Showdown Over FAA Extension Continues
The showdown between the House and Senate over a new short-term extension of FAA operating and funding authority continues to escalate with no end in sight.
There have been 20 short-term extensions of Vision-100, the FAA authorizing law that was enacted in 2003, since its expiration nearly four years ago. These continuations are usually non-controversial and routine. The current extension of Vision-100 ends on Friday, July 22, at midnight.
The usual process looks like this: the House Transportation & Infrastructure Committee Chairman introduces a bill that extends FAA operating authority for a short period. The House approves the legislation with near unanimity and the Senate follows suit. That extension nears expiration and the process is repeated.
However, for the 21st extension, House Republicans elected to include provisions excluding funding for Essential Air Service (EAS) communities that are located less than 90 miles from the nearest large or medium hub airport or have an average per passenger subsidy rate of $1,000 or more in addition to continuing agency operating and funding authority through Sept. 16. The only other time policy was attached to an extension was last year when a short-term continuation included pilot fatigue and safety reform that resulted from the Colgan Air accident in New York.
While the 90-mile provision was included in the Senate-passed FAA bill, the subsidy language was not, prompting Senate Commerce, Science & Transportation Committee Chairman Jay Rockefeller (D-WV), the President, and others to oppose House-passed extension with the EAS provisions attached. Senate Democratic leaders have refused to bring the House bill up for consideration and the Senate introduced its own clean FAA extension through Sept. 16. However, this move is largely symbolic, as revenue-related bills must originate in the lower chamber. The House approved their extension yesterday.
Where do we stand now? We have an old-fashioned House v. Senate battle with no easy resolution in sight. The House strongly supports their extension with the EAS program cuts and the Senate refuses to consider any continuation that contains policy (particularly policy that will allow House Republicans to claim a victory). With the current extension expiring Friday at midnight, there is real possibility operating and funding authority for the FAA will lapse.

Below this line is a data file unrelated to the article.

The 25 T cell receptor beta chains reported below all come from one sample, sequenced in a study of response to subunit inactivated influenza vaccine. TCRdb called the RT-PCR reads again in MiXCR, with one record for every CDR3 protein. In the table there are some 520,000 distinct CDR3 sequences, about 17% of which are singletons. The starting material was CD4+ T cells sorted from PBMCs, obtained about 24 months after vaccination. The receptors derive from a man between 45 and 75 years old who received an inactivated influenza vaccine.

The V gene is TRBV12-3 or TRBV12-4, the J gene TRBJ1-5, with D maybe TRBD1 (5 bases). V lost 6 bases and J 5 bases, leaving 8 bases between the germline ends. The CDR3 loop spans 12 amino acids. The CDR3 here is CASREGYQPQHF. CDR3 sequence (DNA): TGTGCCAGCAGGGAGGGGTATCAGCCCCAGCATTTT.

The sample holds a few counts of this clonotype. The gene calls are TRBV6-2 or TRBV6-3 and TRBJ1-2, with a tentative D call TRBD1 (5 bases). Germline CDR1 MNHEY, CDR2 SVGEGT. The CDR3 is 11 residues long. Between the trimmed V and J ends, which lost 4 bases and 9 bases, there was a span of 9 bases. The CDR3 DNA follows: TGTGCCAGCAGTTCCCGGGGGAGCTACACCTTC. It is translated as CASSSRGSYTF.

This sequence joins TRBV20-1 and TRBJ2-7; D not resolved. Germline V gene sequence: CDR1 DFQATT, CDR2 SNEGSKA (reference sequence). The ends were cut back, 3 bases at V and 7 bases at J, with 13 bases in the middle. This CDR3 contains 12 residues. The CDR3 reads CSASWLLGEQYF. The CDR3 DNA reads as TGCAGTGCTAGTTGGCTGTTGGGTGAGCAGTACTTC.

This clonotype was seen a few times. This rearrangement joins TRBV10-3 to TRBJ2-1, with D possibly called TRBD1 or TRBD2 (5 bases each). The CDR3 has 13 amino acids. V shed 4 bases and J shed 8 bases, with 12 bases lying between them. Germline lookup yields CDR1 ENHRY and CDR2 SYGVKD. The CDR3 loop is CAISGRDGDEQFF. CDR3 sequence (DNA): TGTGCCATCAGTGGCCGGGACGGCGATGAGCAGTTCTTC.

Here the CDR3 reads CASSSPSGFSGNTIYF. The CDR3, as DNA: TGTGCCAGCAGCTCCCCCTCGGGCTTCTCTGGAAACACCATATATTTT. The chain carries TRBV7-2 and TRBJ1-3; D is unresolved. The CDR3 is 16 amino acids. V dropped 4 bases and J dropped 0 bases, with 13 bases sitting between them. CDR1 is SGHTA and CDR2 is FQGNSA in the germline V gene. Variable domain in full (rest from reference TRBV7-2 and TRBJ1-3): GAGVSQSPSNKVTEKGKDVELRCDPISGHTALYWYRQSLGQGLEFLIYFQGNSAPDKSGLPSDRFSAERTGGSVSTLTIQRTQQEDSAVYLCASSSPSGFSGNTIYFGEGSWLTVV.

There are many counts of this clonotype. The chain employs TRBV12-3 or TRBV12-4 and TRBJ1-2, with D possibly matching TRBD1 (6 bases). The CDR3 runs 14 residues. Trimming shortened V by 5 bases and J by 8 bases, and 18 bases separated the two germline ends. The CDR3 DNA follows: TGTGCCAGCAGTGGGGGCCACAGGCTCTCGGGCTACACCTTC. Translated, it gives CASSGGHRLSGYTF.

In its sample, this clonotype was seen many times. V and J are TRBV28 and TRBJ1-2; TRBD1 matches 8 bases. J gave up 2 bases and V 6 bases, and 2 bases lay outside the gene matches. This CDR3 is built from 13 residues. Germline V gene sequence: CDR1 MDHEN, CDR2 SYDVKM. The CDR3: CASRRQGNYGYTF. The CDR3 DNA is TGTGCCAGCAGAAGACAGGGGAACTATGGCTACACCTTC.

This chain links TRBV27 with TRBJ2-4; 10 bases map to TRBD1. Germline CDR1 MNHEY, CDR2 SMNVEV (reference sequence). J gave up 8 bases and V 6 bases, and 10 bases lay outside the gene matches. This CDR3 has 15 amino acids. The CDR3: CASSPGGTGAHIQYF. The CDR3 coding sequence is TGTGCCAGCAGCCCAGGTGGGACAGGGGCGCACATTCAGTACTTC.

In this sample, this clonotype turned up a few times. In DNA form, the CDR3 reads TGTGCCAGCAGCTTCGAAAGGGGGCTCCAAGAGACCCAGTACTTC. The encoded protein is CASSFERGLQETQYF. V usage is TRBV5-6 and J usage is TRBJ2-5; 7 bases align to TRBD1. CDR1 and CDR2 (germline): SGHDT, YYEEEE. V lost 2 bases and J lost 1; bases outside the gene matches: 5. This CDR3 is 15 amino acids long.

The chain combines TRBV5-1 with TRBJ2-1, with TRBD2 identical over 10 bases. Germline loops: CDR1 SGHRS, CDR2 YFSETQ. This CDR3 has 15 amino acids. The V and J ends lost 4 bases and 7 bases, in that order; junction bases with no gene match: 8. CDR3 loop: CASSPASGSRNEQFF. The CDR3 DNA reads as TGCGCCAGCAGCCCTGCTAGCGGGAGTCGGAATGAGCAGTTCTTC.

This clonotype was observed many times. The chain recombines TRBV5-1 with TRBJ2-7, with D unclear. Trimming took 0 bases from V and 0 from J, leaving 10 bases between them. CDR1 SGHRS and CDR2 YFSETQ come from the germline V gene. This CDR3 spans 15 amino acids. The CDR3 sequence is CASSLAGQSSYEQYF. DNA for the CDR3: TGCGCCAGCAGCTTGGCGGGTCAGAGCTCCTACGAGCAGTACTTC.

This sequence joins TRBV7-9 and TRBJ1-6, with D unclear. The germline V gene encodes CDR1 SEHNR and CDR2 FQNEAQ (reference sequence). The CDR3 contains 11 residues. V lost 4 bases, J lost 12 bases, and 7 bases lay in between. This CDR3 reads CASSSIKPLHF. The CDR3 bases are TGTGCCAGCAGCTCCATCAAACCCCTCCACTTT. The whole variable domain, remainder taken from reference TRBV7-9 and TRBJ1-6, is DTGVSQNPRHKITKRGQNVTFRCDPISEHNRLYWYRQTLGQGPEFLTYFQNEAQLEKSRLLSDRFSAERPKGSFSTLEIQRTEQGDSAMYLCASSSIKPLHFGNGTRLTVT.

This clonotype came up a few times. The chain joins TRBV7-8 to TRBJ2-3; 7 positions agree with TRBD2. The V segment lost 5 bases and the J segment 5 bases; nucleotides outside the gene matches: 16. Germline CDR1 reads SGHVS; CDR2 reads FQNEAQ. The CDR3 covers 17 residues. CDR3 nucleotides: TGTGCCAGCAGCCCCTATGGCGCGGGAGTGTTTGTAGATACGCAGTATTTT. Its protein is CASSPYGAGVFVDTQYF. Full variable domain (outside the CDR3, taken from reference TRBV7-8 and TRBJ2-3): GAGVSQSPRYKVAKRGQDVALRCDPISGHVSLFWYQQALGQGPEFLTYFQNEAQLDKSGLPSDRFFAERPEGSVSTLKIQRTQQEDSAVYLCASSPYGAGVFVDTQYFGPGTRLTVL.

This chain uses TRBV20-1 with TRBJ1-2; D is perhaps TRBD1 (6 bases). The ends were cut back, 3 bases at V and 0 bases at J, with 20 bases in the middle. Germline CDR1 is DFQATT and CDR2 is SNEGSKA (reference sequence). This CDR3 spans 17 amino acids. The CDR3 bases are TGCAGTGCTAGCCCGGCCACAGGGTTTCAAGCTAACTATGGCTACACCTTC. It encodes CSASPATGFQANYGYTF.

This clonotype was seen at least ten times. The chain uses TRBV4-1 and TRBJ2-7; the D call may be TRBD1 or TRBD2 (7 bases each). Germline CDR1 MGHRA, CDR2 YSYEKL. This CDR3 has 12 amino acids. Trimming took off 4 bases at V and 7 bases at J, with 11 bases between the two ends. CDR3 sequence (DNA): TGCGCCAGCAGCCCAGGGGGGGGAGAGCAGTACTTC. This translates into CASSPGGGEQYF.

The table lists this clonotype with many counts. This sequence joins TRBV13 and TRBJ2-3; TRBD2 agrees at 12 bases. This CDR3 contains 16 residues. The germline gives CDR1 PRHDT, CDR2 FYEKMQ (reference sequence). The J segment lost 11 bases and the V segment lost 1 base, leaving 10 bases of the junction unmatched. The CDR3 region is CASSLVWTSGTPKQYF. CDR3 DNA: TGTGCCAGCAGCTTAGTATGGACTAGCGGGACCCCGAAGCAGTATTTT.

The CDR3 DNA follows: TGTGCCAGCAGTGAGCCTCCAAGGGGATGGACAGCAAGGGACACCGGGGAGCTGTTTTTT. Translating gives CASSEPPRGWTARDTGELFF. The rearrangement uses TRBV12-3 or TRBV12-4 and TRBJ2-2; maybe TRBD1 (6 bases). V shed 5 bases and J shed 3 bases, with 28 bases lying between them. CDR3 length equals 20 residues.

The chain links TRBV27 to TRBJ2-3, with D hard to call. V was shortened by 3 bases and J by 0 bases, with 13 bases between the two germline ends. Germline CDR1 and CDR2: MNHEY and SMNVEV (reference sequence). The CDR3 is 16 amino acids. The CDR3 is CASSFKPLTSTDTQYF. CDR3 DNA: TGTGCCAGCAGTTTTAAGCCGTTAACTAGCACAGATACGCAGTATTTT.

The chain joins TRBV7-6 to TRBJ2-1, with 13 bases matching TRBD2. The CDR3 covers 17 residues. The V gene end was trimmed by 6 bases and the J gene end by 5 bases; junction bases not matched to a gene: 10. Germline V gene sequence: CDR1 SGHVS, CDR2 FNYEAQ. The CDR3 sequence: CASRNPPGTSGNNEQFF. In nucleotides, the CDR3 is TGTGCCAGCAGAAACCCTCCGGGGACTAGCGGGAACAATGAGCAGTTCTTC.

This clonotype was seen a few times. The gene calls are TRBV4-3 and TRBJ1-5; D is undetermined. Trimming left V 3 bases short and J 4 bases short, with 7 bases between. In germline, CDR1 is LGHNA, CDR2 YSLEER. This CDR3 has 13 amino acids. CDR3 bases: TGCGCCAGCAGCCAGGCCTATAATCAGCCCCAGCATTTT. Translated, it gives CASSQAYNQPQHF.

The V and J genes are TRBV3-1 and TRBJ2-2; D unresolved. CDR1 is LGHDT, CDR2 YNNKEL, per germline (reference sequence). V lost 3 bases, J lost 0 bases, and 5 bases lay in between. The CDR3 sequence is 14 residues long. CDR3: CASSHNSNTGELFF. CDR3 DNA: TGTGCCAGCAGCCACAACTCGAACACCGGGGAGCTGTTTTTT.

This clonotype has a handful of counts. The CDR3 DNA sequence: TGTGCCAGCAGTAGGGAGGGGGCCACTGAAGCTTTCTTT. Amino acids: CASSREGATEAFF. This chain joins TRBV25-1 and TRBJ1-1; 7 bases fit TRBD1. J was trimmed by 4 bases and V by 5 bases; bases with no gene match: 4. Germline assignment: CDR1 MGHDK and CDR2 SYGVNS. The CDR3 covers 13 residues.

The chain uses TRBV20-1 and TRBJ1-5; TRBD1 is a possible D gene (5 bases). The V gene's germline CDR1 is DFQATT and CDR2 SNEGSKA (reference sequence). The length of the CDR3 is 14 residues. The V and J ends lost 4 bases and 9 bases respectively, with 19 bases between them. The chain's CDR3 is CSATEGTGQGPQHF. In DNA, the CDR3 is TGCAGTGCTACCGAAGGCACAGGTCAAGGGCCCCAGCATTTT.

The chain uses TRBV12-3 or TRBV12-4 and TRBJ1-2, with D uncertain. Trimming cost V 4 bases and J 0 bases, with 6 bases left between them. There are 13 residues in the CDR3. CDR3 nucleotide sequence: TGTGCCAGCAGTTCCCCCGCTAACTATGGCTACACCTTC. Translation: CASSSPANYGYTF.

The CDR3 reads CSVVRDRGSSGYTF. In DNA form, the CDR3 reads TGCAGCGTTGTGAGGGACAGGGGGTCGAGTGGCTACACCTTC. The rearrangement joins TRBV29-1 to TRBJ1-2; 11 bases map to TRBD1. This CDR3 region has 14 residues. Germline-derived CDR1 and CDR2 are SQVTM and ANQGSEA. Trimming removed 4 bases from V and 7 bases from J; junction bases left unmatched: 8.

The biggest question among the aviation community in Washington, D.C., is how will failure to extend Vision-100 impact the FAA? There is not an easy answer. Aircraft controllers will continue to work. Planes won’t be grounded. However, about 4,000 “non-essential” employees will be furloughed. A number of taxes that support infrastructure projects and FAA operations would expire. The surcharge on domestic airfare and the excise taxes on commercial aircraft, general aviation fuels could be impacted. Would inspections and certifications be delayed? That remains to be seen.
ARSA consistently opposes attaching policy to extensions. Congress should either pass a new, comprehensive FAA reauthorization bill or enact clean extensions until a long-term bill is completed. Policy riders on extensions not only provide our industry’s opponents prime opportunities to insert detrimental provisions, but it continues to allow Congress an “out” from doing its fundamental job—enacting a comprehensive FAA reauthorization bill to provide certainty for the aviation sector. Consequently, extensions should be clean and free of policy.
We need to ensure lawmakers don’t use future extensions as a vehicle to enact provisions detrimental to repair stations. Click here to use ARSAaction.org to send a quick note to Capitol Hill urging Congress not to use FAA extensions to detrimentally impact repair stations.
~~~ posted 07/21/11 ~~~